And on Monday, the Administration released the Climate Resilience Toolkit to help our communities respond to our changing climate.
    Check out the Climate Resilience Toolkit here.
    Whether you're a small business owner, planner, farmer, policy leader, or an interested resident, these tools can help you make sure that you have a climate-ready community or business.
    Have questions about what climate change means for you, why it matters, and what we can do to fight it? Last Thursday, Dr. John P. Holdren, Director of the White House Office of Science and Technology Policy, announced that he wants to answer your questions.


    Tune in: The President addresses the nation on fixing our broken immigration system
    Our immigration system has been broken for decades -- and every minute we fail to act, millions of people who live in the shadows but want to play by the rules and pay taxes have no way to live right by the law and contribute to our country.
    So tomorrow night at 8 p.m. ET, President Obama will address the nation to lay out the executive actions he’s taking to fix our broken immigration system.
    Find out more about the President's address here.
    This is a step forward in the President’s plan to work with Congress on passing common-sense, comprehensive immigration reform. He laid out his principles for that reform two years ago in Del Sol High School in Las Vegas -- and that’s where he’ll return on Friday to discuss why he is using his executive authority now, and why Republicans in Congress must act to pass a long-term solution to immigration reform.
    The Senate passed a bipartisan bill more than 500 days ago, and while the country waits for House Republicans to vote, the President will act -- like the Presidents before him -- to fix our immigration system in the ways that he can.
    The past decade was America's hottest on record. We're seeing more droughts, floods, and wildfires than ever before. Climate change is happening, and the effects are visible all around us.
    But a lot of people still have questions about climate change: what it means, how bad it really is, and what we can do to fight it.
    To be fully committed in the fight against climate change, we have to understand why it's such a serious issue.
    Several months ago, I testified before the House Science Committee about the President's Climate Action Plan. The plan contains a number of actions to reduce carbon pollution, prepare the U.S. for the impacts of climate change, and lead international efforts to fight global climate change.
    Most of the questions at the hearing, however, weren't about the plan itself -- they were about whether human-caused climate change is a reality.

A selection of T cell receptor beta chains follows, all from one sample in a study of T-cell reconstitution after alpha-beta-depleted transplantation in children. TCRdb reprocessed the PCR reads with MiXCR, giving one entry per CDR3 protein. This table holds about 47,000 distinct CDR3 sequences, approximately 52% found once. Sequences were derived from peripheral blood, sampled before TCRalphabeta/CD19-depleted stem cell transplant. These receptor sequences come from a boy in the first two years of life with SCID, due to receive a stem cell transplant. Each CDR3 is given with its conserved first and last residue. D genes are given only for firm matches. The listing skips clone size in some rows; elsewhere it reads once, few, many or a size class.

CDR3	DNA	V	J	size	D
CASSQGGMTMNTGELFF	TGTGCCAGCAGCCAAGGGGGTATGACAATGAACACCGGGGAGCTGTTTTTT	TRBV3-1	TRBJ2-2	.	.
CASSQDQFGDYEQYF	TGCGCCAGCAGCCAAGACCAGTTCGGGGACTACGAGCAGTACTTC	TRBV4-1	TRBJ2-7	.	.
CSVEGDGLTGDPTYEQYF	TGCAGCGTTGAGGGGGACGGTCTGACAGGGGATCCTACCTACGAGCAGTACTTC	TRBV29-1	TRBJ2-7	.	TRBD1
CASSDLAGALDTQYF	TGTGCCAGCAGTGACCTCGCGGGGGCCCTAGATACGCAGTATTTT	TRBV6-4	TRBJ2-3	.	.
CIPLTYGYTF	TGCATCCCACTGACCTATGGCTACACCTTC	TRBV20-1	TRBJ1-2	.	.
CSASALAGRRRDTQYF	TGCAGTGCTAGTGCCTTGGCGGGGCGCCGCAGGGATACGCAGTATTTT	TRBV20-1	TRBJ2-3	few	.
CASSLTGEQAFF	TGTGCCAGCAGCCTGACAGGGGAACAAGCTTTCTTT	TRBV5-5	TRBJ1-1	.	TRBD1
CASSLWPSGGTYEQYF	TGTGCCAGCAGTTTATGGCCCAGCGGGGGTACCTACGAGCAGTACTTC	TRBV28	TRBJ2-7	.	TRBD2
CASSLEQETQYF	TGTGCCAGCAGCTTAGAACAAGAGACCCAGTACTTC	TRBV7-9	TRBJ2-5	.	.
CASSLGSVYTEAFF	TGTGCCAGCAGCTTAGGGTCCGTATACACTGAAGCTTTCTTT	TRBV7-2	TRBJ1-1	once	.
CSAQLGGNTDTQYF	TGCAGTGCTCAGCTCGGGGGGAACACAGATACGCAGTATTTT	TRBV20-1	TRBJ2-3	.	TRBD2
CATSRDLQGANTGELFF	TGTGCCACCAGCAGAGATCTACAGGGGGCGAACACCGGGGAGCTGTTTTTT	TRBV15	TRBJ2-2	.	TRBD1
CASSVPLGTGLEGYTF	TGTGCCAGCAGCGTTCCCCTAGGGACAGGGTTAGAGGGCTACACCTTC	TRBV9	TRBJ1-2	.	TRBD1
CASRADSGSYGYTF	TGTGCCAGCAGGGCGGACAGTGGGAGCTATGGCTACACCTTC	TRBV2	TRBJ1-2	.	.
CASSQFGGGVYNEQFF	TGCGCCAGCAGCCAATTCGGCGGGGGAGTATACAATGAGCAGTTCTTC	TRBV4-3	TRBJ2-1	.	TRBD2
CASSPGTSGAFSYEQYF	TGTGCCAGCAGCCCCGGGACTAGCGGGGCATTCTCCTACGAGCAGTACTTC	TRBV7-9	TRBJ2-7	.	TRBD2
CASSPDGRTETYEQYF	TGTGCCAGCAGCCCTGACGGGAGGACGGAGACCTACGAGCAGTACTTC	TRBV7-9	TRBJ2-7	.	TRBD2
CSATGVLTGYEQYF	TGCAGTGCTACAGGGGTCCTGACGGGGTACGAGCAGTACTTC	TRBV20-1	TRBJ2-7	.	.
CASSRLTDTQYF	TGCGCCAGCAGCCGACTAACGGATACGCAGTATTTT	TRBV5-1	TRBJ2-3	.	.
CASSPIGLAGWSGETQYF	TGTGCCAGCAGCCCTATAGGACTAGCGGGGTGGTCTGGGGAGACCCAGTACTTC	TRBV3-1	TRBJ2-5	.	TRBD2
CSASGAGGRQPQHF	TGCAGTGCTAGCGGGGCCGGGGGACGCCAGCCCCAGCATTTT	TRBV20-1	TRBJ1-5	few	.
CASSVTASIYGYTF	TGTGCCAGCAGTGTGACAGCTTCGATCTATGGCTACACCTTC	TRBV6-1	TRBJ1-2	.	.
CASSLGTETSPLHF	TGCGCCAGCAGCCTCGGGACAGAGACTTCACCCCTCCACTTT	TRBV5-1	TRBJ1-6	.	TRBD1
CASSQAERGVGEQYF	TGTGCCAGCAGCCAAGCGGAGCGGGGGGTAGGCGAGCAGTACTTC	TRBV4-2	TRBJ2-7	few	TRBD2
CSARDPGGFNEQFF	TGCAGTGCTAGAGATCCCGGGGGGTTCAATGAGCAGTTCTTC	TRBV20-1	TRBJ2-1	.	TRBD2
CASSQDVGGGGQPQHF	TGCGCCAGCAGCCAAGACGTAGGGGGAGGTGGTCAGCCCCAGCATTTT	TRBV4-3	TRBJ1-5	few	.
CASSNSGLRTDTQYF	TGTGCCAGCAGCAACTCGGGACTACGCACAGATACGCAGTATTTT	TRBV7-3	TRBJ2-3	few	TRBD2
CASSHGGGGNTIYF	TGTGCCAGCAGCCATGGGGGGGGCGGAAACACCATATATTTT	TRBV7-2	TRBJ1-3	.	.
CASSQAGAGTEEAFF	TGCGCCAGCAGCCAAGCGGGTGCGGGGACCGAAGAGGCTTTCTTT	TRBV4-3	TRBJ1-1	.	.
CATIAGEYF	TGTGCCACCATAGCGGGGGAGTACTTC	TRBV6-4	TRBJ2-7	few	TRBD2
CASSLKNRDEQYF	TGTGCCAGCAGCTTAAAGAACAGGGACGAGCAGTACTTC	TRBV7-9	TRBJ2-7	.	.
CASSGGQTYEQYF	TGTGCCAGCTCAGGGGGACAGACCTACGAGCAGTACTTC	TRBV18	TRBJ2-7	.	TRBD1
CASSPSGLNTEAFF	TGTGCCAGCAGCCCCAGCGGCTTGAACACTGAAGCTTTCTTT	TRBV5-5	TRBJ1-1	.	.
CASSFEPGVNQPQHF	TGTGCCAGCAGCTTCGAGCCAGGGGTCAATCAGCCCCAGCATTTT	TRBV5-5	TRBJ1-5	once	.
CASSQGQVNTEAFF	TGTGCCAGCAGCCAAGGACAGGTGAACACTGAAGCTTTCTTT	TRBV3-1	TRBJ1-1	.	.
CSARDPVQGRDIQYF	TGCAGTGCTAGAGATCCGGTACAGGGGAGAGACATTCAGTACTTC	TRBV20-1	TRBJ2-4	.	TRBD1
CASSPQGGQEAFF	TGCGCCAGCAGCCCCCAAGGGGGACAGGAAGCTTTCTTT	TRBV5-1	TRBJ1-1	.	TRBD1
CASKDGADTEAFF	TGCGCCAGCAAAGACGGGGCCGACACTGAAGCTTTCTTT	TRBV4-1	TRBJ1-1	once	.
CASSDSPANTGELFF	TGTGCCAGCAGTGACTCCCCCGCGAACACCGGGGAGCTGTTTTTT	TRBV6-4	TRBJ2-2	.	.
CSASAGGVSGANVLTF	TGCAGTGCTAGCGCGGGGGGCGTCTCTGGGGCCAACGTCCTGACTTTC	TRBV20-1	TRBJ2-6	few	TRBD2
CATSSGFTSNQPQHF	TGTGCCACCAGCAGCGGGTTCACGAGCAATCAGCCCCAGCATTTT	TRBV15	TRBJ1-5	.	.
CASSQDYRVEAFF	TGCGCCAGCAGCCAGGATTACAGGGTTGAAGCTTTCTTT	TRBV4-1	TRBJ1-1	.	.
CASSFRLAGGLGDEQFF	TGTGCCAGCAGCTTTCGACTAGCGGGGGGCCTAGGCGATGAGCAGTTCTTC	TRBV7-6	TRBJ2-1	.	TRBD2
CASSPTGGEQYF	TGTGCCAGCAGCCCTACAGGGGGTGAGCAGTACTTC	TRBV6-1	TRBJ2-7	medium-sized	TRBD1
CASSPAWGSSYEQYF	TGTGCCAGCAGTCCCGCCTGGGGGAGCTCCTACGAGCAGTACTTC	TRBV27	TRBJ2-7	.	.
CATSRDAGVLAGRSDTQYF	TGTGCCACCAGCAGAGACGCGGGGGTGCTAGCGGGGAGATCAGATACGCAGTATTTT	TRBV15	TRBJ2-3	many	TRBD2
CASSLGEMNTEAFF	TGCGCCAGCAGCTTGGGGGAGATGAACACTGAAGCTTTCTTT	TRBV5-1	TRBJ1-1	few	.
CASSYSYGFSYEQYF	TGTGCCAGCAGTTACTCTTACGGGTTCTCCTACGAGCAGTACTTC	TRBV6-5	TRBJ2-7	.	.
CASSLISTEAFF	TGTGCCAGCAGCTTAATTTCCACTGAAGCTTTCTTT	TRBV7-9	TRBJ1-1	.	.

Other countries are realizing the gravity of this problem, and are already taking action on the issue. In the wake of the historic joint climate announcement by the U.S. and China two nights ago, the importance of American leadership in the fight against climate change cannot be understated.
    Fortunately, a majority of Americans believe that climate change is real, but there's still a lot of confusion and misinformation out there. That's why it's critical that we take every opportunity to set the record straight, and to make sure that everyone's as informed and knowledgeable about it as possible.
    And I want to do everything I can to help.

    I've come to be known as the first Ebola patient to be treated in the United States -- but I'd prefer to think of myself simply as a family physician.
    I was born and raised in Indiana, and trained in family medicine in Texas. I spent the last year living and working as a missionary doctor in a small hospital outside Monrovia, Liberia. So when the Ebola virus came to that country, I was among the first to treat infected patients. And in late July, I contracted the disease.
    I quickly came to understand firsthand what my own patients had suffered -- the humiliation, the horror, and the sense of utter helplessness. As an American citizen, I was thankful that I was able to be evacuated back to Atlanta, where I received excellent treatment and survived this terrible disease.
    The thousands of people still suffering from Ebola in West Africa don't have that option. So medical professionals and aid workers from around the world have been going to them -- standing shoulder to shoulder in this fight.
    Those who have already gone have made a difference, but there is still more that must be done. Effectively fighting this disease is like extinguishing a raging fire. You need to attack the flames at the base and keep them from spreading further. To do this, we urgently need more medical personnel to treat patients in West Africa.
    If you're a qualified medical professional and want to volunteer to work in West Africa, the Center for International Disaster Information (CIDI) can connect you with reputable organizations that are active in the Ebola response.
    If you are a medical professional considering traveling to West Africa, please don't let irrational fear stand in your way. I am extremely confident that I did not contract Ebola in the isolation unit in Liberia -- but rather in the emergency room of our hospital. Within the isolation unit, our procedures, protocols, and equipment were all extraordinarily safe. And thousands of other aid workers have safely served in Ebola Treatment Units with the proper personal protective equipment and adequate training.
    If you aren't a medical professional, there are vital ways to contribute to the fight stateside, as well. Donate money to the organizations that are serving on the front lines of West Africa. Learn about Ebola and educate your friends -- knowledge is power, and in this case, that means power to overcome fear. Maybe you can even come up with the next "Ice Bucket Challenge" to increase awareness and raise funds to put an end to Ebola!
    The health care workers, aid workers, and military personnel who have chosen to go to a place of great suffering -- to help and serve people -- should be honored and celebrated as heroes. The United States military is the best organization in the world to provide logistical support for the organizations and countries fighting on the front lines against this disease. This effort should be expanded.
    Please, continue to pray for the people of West Africa who are facing such devastation in the midst of this epidemic. We must not lose our sense of compassion for our neighbors. Our struggle with Ebola as a global community is far from over -- but I am confident that we will beat this. It's going to take every one of us.
    God bless you all.